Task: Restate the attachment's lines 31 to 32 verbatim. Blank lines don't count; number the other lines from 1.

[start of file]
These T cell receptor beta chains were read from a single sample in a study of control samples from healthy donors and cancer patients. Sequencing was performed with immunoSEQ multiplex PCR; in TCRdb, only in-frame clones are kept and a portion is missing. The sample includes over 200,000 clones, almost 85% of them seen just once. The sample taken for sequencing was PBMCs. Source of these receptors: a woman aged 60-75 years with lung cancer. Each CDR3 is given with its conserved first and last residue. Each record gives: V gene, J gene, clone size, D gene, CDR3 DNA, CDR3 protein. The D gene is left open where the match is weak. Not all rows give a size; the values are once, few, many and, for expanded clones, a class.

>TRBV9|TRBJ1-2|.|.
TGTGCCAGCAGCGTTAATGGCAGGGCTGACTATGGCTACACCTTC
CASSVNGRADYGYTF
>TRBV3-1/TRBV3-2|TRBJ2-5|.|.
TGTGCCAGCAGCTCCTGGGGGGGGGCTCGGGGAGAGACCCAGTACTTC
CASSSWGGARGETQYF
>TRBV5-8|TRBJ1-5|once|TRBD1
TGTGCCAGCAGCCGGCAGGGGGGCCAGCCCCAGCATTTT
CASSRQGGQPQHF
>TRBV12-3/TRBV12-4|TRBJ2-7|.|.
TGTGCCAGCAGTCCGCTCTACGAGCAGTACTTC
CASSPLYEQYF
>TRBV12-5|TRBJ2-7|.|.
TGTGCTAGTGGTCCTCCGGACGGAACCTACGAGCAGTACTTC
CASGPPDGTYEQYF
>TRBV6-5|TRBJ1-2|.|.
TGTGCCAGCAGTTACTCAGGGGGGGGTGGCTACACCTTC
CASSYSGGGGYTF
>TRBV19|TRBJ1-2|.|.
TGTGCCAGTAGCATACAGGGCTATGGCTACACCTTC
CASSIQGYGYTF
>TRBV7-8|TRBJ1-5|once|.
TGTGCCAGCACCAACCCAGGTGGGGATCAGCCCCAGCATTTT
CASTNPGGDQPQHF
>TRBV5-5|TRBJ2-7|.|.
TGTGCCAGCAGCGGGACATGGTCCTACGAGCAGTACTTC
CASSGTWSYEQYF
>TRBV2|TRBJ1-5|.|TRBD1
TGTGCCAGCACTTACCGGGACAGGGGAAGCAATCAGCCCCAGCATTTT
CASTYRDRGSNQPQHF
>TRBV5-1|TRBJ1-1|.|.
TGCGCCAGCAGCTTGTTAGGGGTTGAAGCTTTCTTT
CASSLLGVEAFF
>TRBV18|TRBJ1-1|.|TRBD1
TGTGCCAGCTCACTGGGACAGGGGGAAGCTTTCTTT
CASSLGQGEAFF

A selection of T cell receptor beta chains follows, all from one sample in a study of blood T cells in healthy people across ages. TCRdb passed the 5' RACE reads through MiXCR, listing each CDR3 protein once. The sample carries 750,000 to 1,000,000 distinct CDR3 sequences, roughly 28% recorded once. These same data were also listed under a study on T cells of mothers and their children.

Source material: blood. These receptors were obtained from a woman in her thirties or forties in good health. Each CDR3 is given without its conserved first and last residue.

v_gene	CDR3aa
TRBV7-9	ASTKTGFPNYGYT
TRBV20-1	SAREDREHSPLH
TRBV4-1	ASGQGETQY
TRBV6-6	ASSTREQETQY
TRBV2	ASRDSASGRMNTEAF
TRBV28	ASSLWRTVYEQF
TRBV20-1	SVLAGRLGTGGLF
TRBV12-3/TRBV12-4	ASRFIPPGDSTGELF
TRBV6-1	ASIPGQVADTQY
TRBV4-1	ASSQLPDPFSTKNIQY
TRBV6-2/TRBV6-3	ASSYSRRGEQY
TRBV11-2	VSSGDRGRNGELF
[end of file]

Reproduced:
CASTYRDRGSNQPQHF
>TRBV5-1|TRBJ1-1|.|.